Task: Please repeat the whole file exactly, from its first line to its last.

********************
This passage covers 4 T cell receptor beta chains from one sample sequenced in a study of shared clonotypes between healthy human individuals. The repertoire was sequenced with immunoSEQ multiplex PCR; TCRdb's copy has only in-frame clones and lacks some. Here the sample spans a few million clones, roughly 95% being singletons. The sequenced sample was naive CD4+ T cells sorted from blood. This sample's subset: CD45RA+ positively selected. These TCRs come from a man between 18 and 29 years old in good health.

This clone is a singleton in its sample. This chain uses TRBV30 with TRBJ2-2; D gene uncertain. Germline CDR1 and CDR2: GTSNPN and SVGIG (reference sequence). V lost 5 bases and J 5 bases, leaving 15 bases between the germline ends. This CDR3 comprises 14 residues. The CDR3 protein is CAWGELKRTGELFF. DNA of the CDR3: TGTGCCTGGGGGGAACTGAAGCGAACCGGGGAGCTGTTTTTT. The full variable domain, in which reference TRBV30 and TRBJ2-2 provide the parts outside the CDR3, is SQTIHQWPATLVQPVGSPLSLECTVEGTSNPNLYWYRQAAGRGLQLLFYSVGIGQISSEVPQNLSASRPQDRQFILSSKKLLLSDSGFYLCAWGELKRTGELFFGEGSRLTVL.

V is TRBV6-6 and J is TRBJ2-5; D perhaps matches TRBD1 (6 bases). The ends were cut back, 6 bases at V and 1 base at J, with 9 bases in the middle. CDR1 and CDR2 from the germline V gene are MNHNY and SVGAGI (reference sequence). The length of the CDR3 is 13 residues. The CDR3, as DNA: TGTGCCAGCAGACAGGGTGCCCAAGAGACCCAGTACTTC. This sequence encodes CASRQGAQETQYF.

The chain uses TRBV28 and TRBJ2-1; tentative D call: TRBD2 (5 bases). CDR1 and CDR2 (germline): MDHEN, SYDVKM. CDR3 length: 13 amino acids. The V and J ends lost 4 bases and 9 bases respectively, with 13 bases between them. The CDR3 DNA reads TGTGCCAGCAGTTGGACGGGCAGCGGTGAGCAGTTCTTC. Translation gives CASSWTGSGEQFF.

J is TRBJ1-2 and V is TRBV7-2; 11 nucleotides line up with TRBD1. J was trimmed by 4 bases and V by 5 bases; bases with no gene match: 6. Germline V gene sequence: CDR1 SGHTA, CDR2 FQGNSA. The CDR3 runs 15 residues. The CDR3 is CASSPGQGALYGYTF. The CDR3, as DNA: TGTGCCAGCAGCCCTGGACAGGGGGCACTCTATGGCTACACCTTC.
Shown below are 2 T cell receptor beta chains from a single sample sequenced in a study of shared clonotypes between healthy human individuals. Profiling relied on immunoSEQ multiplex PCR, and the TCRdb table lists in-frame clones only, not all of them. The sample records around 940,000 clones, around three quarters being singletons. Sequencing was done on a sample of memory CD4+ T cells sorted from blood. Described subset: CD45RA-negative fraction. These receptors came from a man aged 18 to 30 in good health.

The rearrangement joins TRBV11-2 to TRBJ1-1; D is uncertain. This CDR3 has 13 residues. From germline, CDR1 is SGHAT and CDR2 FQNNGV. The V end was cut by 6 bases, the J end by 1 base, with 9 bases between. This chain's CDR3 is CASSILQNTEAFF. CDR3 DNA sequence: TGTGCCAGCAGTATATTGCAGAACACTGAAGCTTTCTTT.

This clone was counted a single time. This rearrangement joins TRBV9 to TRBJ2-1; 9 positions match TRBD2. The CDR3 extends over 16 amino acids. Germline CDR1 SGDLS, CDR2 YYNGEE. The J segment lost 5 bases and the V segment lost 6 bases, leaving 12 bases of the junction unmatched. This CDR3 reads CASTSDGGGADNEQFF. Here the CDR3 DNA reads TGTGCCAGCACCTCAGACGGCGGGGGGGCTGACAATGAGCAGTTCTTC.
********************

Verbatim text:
This passage covers 4 T cell receptor beta chains from one sample sequenced in a study of shared clonotypes between healthy human individuals. The repertoire was sequenced with immunoSEQ multiplex PCR; TCRdb's copy has only in-frame clones and lacks some. Here the sample spans a few million clones, roughly 95% being singletons. The sequenced sample was naive CD4+ T cells sorted from blood. This sample's subset: CD45RA+ positively selected. These TCRs come from a man between 18 and 29 years old in good health.

This clone is a singleton in its sample. This chain uses TRBV30 with TRBJ2-2; D gene uncertain. Germline CDR1 and CDR2: GTSNPN and SVGIG (reference sequence). V lost 5 bases and J 5 bases, leaving 15 bases between the germline ends. This CDR3 comprises 14 residues. The CDR3 protein is CAWGELKRTGELFF. DNA of the CDR3: TGTGCCTGGGGGGAACTGAAGCGAACCGGGGAGCTGTTTTTT. The full variable domain, in which reference TRBV30 and TRBJ2-2 provide the parts outside the CDR3, is SQTIHQWPATLVQPVGSPLSLECTVEGTSNPNLYWYRQAAGRGLQLLFYSVGIGQISSEVPQNLSASRPQDRQFILSSKKLLLSDSGFYLCAWGELKRTGELFFGEGSRLTVL.

V is TRBV6-6 and J is TRBJ2-5; D perhaps matches TRBD1 (6 bases). The ends were cut back, 6 bases at V and 1 base at J, with 9 bases in the middle. CDR1 and CDR2 from the germline V gene are MNHNY and SVGAGI (reference sequence). The length of the CDR3 is 13 residues. The CDR3, as DNA: TGTGCCAGCAGACAGGGTGCCCAAGAGACCCAGTACTTC. This sequence encodes CASRQGAQETQYF.

The chain uses TRBV28 and TRBJ2-1; tentative D call: TRBD2 (5 bases). CDR1 and CDR2 (germline): MDHEN, SYDVKM. CDR3 length: 13 amino acids. The V and J ends lost 4 bases and 9 bases respectively, with 13 bases between them. The CDR3 DNA reads TGTGCCAGCAGTTGGACGGGCAGCGGTGAGCAGTTCTTC. Translation gives CASSWTGSGEQFF.

J is TRBJ1-2 and V is TRBV7-2; 11 nucleotides line up with TRBD1. J was trimmed by 4 bases and V by 5 bases; bases with no gene match: 6. Germline V gene sequence: CDR1 SGHTA, CDR2 FQGNSA. The CDR3 runs 15 residues. The CDR3 is CASSPGQGALYGYTF. The CDR3, as DNA: TGTGCCAGCAGCCCTGGACAGGGGGCACTCTATGGCTACACCTTC.
Shown below are 2 T cell receptor beta chains from a single sample sequenced in a study of shared clonotypes between healthy human individuals. Profiling relied on immunoSEQ multiplex PCR, and the TCRdb table lists in-frame clones only, not all of them. The sample records around 940,000 clones, around three quarters being singletons. Sequencing was done on a sample of memory CD4+ T cells sorted from blood. Described subset: CD45RA-negative fraction. These receptors came from a man aged 18 to 30 in good health.

The rearrangement joins TRBV11-2 to TRBJ1-1; D is uncertain. This CDR3 has 13 residues. From germline, CDR1 is SGHAT and CDR2 FQNNGV. The V end was cut by 6 bases, the J end by 1 base, with 9 bases between. This chain's CDR3 is CASSILQNTEAFF. CDR3 DNA sequence: TGTGCCAGCAGTATATTGCAGAACACTGAAGCTTTCTTT.

This clone was counted a single time. This rearrangement joins TRBV9 to TRBJ2-1; 9 positions match TRBD2. The CDR3 extends over 16 amino acids. Germline CDR1 SGDLS, CDR2 YYNGEE. The J segment lost 5 bases and the V segment lost 6 bases, leaving 12 bases of the junction unmatched. This CDR3 reads CASTSDGGGADNEQFF. Here the CDR3 DNA reads TGTGCCAGCACCTCAGACGGCGGGGGGGCTGACAATGAGCAGTTCTTC.